Theater review by Helen Shaw
The first image of Satoshi Miyagi’s Antigone is exquisite. Not pretty, not lovely, but exquisite—the kind of beauty that hurts a little. Before the play begins, white robed actors wander ankle-deep through a shallow, rock-studded black lake. In the dimness, they glow like lanterns set loose on a river. This goes on for what seems like ages: The show waits, we wait, as the actors drift through the singing dark. How this watery world will translate to Sophocles’ high-walled Thebes, we don’t know, but for a little while we dream somewhere between life and death, where the shades gather and remember their past.
The preshow can’t go on forever, unfortunately. Soon the Shizuoka Performing Arts Center’s slow-moving production (hosted in New York at the Park Avenue Armory) has to get down to the ancient business of Antigone, her uncle Creon and their struggle over whether to bury a traitorous relative. Miyagi splits the action: Mute dancers embody the characters in carefully choreographed movement up on the rocks, while speaking actors shout their lines from down in the water. Eventually, most of the two dozen company members resolve into a band, standing behind the lake to play Hiroko Tanakawa’s drum-filled score, which has moments of riotous intensity. But the doubling drains the production of crucial tension, and the show becomes less dreamlike than sleepy. It feels aimless and often baffling; Sophocles’ vivid arguments become simple rants, since the lonely figures never seem to be in conversation. If the text dwindles with this treatment, the mood certainly lingers. On opening night, the audience seemed to have slowed its communal pulse in response. Afterward we moved like sleepwalkers from our seats, and paced, in strange unison, into the waiting night.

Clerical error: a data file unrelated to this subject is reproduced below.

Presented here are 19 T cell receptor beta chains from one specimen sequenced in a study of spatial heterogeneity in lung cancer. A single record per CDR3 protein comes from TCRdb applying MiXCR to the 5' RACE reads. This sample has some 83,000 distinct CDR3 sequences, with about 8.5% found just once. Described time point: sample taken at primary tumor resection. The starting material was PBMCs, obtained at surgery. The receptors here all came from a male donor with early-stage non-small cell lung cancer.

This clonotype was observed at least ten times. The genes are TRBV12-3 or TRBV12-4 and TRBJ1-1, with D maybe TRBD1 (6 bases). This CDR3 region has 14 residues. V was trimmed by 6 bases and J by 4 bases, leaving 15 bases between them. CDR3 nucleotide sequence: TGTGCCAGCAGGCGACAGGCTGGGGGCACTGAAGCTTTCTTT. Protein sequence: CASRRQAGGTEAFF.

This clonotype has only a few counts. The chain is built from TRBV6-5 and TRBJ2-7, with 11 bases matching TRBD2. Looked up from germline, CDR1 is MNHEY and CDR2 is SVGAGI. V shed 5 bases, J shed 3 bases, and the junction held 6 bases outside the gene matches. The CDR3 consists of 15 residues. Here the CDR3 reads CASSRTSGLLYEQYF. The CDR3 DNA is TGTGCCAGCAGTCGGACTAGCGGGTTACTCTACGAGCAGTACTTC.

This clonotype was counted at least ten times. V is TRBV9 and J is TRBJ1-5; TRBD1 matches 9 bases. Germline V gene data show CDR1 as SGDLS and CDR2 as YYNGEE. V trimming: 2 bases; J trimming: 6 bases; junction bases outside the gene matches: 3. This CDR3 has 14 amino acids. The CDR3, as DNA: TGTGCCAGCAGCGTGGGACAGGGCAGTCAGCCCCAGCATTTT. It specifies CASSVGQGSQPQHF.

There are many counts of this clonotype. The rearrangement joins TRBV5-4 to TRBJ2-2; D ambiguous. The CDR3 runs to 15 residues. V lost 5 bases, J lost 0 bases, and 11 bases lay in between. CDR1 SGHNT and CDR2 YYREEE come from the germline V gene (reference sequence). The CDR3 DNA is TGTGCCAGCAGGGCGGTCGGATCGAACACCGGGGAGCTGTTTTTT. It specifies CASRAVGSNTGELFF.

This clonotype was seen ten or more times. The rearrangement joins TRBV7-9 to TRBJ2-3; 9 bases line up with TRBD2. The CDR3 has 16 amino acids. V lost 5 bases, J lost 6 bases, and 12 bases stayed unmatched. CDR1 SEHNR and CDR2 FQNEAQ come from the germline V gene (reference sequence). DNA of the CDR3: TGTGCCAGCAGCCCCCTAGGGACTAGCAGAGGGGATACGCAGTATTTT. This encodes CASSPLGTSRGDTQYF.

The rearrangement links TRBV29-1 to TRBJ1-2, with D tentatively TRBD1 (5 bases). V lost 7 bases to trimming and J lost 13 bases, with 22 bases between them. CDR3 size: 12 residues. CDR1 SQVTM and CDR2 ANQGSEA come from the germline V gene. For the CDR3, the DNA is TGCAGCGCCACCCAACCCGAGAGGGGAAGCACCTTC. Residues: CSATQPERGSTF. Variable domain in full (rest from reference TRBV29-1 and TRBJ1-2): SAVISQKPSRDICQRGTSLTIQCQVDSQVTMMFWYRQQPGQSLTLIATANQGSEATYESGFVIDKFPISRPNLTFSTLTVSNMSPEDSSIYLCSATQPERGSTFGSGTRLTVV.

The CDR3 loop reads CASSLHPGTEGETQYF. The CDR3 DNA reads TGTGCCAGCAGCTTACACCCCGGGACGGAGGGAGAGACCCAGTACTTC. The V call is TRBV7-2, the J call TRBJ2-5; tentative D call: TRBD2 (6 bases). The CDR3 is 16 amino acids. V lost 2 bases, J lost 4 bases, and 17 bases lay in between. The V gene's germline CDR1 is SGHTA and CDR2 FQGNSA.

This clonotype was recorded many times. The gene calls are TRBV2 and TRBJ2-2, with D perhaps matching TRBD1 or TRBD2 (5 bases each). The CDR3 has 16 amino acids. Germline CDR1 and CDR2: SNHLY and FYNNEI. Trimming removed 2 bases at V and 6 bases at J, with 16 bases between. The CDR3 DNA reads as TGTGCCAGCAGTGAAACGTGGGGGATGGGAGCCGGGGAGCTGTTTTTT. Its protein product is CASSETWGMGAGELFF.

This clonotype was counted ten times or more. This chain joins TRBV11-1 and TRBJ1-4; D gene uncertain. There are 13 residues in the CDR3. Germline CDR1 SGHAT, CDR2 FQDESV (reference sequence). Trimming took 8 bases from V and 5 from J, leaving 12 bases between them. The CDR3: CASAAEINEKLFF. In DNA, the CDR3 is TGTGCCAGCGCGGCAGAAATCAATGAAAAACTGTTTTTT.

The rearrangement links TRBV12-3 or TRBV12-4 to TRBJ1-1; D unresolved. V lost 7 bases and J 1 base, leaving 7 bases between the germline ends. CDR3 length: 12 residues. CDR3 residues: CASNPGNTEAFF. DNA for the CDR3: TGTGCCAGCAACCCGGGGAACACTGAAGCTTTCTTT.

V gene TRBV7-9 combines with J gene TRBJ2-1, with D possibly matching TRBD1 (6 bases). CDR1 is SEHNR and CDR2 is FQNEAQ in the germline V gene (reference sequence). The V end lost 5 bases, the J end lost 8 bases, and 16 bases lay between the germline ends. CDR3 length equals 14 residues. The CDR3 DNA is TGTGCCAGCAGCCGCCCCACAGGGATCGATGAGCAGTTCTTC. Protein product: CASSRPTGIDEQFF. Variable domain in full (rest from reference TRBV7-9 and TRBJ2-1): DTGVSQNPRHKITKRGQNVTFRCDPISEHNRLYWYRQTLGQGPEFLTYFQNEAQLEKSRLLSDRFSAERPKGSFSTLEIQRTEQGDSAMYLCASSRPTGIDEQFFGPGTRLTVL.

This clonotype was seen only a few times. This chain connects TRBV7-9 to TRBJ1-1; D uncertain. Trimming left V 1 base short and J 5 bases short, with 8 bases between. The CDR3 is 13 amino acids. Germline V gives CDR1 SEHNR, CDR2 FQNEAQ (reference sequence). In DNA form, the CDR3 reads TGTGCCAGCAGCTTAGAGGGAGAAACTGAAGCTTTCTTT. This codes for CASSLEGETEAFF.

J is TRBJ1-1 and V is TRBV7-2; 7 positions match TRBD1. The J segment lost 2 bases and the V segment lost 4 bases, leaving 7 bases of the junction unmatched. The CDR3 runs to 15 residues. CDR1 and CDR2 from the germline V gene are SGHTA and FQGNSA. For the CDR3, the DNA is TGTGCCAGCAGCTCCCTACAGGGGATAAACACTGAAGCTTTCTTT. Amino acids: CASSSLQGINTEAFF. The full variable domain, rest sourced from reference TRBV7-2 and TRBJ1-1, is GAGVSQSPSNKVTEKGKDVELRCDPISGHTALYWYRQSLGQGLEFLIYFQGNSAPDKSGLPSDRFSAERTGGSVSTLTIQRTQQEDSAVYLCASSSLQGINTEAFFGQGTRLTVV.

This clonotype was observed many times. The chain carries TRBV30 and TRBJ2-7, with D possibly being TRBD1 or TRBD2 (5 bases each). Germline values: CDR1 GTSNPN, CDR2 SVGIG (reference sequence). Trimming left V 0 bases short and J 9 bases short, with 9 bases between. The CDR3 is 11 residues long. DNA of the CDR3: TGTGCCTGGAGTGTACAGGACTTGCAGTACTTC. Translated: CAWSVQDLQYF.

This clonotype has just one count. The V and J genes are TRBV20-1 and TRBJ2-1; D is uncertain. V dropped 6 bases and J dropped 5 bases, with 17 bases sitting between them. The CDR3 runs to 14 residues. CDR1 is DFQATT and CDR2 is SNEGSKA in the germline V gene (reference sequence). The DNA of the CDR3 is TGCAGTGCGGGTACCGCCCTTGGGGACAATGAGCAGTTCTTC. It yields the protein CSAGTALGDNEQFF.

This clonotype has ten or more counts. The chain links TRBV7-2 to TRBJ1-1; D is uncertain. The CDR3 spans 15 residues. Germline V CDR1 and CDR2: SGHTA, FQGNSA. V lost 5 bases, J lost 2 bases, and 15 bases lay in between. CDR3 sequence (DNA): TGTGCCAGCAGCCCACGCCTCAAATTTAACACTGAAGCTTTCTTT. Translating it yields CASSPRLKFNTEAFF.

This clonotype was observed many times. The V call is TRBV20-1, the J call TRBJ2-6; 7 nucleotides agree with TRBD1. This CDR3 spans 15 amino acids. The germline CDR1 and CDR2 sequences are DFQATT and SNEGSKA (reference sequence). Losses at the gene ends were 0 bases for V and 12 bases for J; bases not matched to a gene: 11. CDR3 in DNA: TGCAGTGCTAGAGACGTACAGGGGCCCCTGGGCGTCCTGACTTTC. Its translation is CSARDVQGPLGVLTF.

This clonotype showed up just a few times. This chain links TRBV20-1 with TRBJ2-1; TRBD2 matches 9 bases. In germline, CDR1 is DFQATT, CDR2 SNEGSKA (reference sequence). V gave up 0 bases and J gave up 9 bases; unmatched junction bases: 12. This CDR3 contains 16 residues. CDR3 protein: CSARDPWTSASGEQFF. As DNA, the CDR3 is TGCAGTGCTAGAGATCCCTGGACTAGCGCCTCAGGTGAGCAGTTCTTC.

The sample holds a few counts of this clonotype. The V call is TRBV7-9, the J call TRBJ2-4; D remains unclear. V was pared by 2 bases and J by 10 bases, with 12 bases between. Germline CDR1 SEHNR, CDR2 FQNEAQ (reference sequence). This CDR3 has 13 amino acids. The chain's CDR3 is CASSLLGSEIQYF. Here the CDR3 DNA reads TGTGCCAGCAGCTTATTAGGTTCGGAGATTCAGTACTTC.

Park Avenue Armory (Off Broadway). By Sophocles. Directed by Satoshi Miyagi. Composed by Hiroko Tanakawa. Running time: 1hr 45mins. No intermission.
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